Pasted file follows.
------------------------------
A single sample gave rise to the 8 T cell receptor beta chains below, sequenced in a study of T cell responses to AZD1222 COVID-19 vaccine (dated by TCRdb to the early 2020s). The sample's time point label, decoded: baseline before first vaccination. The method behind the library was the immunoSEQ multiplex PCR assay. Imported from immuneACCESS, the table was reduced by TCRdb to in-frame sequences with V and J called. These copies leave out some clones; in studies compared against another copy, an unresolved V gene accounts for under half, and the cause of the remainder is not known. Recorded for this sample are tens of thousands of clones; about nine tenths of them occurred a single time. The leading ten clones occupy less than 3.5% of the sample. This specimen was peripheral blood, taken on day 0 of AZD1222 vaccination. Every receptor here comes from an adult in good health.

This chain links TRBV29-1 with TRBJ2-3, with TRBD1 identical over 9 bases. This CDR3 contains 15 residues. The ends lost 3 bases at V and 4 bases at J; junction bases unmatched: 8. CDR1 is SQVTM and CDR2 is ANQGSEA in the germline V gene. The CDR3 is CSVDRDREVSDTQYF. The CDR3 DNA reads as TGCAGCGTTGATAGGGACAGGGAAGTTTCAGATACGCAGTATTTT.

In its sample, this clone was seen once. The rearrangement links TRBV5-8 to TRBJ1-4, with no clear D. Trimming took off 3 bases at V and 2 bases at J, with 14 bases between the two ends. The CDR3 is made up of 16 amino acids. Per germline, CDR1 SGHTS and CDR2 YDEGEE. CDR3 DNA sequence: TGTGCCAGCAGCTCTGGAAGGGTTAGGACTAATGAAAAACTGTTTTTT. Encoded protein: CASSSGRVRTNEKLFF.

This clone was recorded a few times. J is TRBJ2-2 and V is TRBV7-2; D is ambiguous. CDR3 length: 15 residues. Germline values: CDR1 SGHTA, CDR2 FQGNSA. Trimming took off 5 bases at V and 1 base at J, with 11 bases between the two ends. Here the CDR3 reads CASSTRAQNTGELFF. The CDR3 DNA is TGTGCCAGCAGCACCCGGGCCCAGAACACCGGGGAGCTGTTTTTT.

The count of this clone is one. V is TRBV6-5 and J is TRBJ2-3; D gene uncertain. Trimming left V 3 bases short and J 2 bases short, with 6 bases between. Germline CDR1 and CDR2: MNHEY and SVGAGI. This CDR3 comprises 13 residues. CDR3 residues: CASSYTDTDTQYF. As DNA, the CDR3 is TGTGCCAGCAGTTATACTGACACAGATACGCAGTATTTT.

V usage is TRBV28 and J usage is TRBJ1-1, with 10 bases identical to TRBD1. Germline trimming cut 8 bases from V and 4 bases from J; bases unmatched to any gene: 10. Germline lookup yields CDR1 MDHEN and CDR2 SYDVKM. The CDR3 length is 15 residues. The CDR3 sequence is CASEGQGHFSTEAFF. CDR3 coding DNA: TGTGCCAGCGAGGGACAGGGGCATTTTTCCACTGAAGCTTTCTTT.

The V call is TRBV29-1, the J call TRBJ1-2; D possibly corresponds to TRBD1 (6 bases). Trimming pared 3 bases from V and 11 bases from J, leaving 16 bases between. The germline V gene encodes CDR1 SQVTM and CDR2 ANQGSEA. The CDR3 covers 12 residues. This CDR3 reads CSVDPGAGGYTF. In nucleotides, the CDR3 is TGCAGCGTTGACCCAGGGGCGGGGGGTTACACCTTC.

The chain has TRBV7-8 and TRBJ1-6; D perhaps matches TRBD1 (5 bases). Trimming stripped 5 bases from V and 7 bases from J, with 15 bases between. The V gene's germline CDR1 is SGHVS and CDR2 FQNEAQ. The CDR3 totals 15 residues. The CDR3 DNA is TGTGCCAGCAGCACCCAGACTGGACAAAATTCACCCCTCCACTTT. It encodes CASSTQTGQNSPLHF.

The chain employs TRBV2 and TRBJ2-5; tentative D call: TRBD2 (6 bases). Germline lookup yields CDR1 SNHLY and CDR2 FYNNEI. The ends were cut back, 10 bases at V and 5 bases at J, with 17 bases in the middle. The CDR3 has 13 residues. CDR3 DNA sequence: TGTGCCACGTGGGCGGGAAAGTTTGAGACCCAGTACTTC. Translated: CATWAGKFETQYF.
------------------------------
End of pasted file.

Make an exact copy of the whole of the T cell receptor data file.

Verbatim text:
A single sample gave rise to the 8 T cell receptor beta chains below, sequenced in a study of T cell responses to AZD1222 COVID-19 vaccine (dated by TCRdb to the early 2020s). The sample's time point label, decoded: baseline before first vaccination. The method behind the library was the immunoSEQ multiplex PCR assay. Imported from immuneACCESS, the table was reduced by TCRdb to in-frame sequences with V and J called. These copies leave out some clones; in studies compared against another copy, an unresolved V gene accounts for under half, and the cause of the remainder is not known. Recorded for this sample are tens of thousands of clones; about nine tenths of them occurred a single time. The leading ten clones occupy less than 3.5% of the sample. This specimen was peripheral blood, taken on day 0 of AZD1222 vaccination. Every receptor here comes from an adult in good health.

This chain links TRBV29-1 with TRBJ2-3, with TRBD1 identical over 9 bases. This CDR3 contains 15 residues. The ends lost 3 bases at V and 4 bases at J; junction bases unmatched: 8. CDR1 is SQVTM and CDR2 is ANQGSEA in the germline V gene. The CDR3 is CSVDRDREVSDTQYF. The CDR3 DNA reads as TGCAGCGTTGATAGGGACAGGGAAGTTTCAGATACGCAGTATTTT.

In its sample, this clone was seen once. The rearrangement links TRBV5-8 to TRBJ1-4, with no clear D. Trimming took off 3 bases at V and 2 bases at J, with 14 bases between the two ends. The CDR3 is made up of 16 amino acids. Per germline, CDR1 SGHTS and CDR2 YDEGEE. CDR3 DNA sequence: TGTGCCAGCAGCTCTGGAAGGGTTAGGACTAATGAAAAACTGTTTTTT. Encoded protein: CASSSGRVRTNEKLFF.

This clone was recorded a few times. J is TRBJ2-2 and V is TRBV7-2; D is ambiguous. CDR3 length: 15 residues. Germline values: CDR1 SGHTA, CDR2 FQGNSA. Trimming took off 5 bases at V and 1 base at J, with 11 bases between the two ends. Here the CDR3 reads CASSTRAQNTGELFF. The CDR3 DNA is TGTGCCAGCAGCACCCGGGCCCAGAACACCGGGGAGCTGTTTTTT.

The count of this clone is one. V is TRBV6-5 and J is TRBJ2-3; D gene uncertain. Trimming left V 3 bases short and J 2 bases short, with 6 bases between. Germline CDR1 and CDR2: MNHEY and SVGAGI. This CDR3 comprises 13 residues. CDR3 residues: CASSYTDTDTQYF. As DNA, the CDR3 is TGTGCCAGCAGTTATACTGACACAGATACGCAGTATTTT.

V usage is TRBV28 and J usage is TRBJ1-1, with 10 bases identical to TRBD1. Germline trimming cut 8 bases from V and 4 bases from J; bases unmatched to any gene: 10. Germline lookup yields CDR1 MDHEN and CDR2 SYDVKM. The CDR3 length is 15 residues. The CDR3 sequence is CASEGQGHFSTEAFF. CDR3 coding DNA: TGTGCCAGCGAGGGACAGGGGCATTTTTCCACTGAAGCTTTCTTT.

The V call is TRBV29-1, the J call TRBJ1-2; D possibly corresponds to TRBD1 (6 bases). Trimming pared 3 bases from V and 11 bases from J, leaving 16 bases between. The germline V gene encodes CDR1 SQVTM and CDR2 ANQGSEA. The CDR3 covers 12 residues. This CDR3 reads CSVDPGAGGYTF. In nucleotides, the CDR3 is TGCAGCGTTGACCCAGGGGCGGGGGGTTACACCTTC.

The chain has TRBV7-8 and TRBJ1-6; D perhaps matches TRBD1 (5 bases). Trimming stripped 5 bases from V and 7 bases from J, with 15 bases between. The V gene's germline CDR1 is SGHVS and CDR2 FQNEAQ. The CDR3 totals 15 residues. The CDR3 DNA is TGTGCCAGCAGCACCCAGACTGGACAAAATTCACCCCTCCACTTT. It encodes CASSTQTGQNSPLHF.

The chain employs TRBV2 and TRBJ2-5; tentative D call: TRBD2 (6 bases). Germline lookup yields CDR1 SNHLY and CDR2 FYNNEI. The ends were cut back, 10 bases at V and 5 bases at J, with 17 bases in the middle. The CDR3 has 13 residues. CDR3 DNA sequence: TGTGCCACGTGGGCGGGAAAGTTTGAGACCCAGTACTTC. Translated: CATWAGKFETQYF.